The ArtCenter College of Design is a private non-profit school whose focus is pretty clearly communicated in its name. The main campus is a bit removed, but their south campus is right near the heart of Pasadena and a venue for them to participate in LA Design Festival.
Three buildings make up the ArtCenter south campus. The one hosting Design Slam 2018: Prototyping the Future Saturday evening used to be a wind tunnel facility for several aerospace firms that formerly worked in the area. The actual wind tunnel volume is now subdivided into cubicles that appear to be graduate student offices, and many of its its former support spaces are now classrooms. My favorite part of the building is Archetype Press, a letterpress facility where the old fashioned art of typesetting is kept alive for students to experience firsthand.
The roof of this building has a space that will host student projects this evening. Beyond that rooftop patio, there was an installation that may or may not serve some practical purpose in addition to being rooftop art, and nestled between these elements is a garden that I did not expect to find on the roof of a (formerly) industrial building.
Since I have a personal interest in the developing field of virtual reality technologies, I was drawn to student projects exploring the same. It’s encouraging to see ArtCenter found the means to provide students access to leading edge technologies like VR. There were multiple HTC Vive VR headsets. Student projects on display were created in Unreal Engine so they don’t have to build VR experiences from scratch.
One criticism of today’s VR technology is that it’s very isolating. Once a person straps up a headset they’re visually cut off from everybody else in the room. One project explored experiences designed around multiple VR users in the room interacting with each other. By default each user can move around in their own world, but what they could see was very limited on their own. But when the two users look directly at each other, their perspectives open up to see more of their own world as well as seeing the other person’s world. Fully exploring both of these worlds require the two users to communicate and coordinate, making this VR experience a group activity.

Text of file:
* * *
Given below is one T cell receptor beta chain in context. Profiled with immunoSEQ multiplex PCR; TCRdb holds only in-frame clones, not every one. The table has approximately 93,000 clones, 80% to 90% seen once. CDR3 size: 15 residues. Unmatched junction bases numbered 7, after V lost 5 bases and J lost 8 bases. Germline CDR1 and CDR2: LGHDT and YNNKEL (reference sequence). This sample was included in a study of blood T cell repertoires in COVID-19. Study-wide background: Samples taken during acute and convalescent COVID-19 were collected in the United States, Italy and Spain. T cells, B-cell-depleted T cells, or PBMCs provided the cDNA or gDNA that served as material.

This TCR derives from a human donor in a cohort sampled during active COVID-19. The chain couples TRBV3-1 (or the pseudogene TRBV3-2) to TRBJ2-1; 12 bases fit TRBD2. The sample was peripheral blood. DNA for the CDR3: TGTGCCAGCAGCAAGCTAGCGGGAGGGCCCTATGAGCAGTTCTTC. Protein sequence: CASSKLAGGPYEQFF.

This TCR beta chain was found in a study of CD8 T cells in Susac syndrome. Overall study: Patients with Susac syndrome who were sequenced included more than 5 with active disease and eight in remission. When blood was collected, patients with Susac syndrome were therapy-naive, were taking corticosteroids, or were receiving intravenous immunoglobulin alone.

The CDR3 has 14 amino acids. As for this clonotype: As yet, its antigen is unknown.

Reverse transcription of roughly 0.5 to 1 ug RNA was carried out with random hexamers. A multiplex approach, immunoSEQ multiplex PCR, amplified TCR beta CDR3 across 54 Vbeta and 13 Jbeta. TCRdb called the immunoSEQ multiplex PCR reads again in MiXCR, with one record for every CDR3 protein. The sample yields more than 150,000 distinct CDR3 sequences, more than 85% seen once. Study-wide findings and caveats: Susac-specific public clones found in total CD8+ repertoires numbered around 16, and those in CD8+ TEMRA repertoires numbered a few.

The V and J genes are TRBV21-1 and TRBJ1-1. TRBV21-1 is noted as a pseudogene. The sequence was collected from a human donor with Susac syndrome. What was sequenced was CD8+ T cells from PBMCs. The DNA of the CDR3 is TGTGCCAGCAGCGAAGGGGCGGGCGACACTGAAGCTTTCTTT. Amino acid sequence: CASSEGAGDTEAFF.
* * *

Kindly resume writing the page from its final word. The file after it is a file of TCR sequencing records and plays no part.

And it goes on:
The other VR project present explored a different shortcoming of VR, which is the fact the current technology only conveys the visual and aural representation of a different reality. This student project seeks to add tactile feedback to the experience by building some tactile feedback – in this case vibration motors originally designed for cell phones – into their VR experiences. They are built into small battery-powered, WiFi-controlled devices strapped on to various parts of your body and vibrate on command from the core VR program. The project included a few different experiences, the one they tried to get up and running was standing in the middle of a desert and the user can hear and feel the wind blowing by. Sadly there were some technical difficulties and I did not have the chance to experience this project firsthand.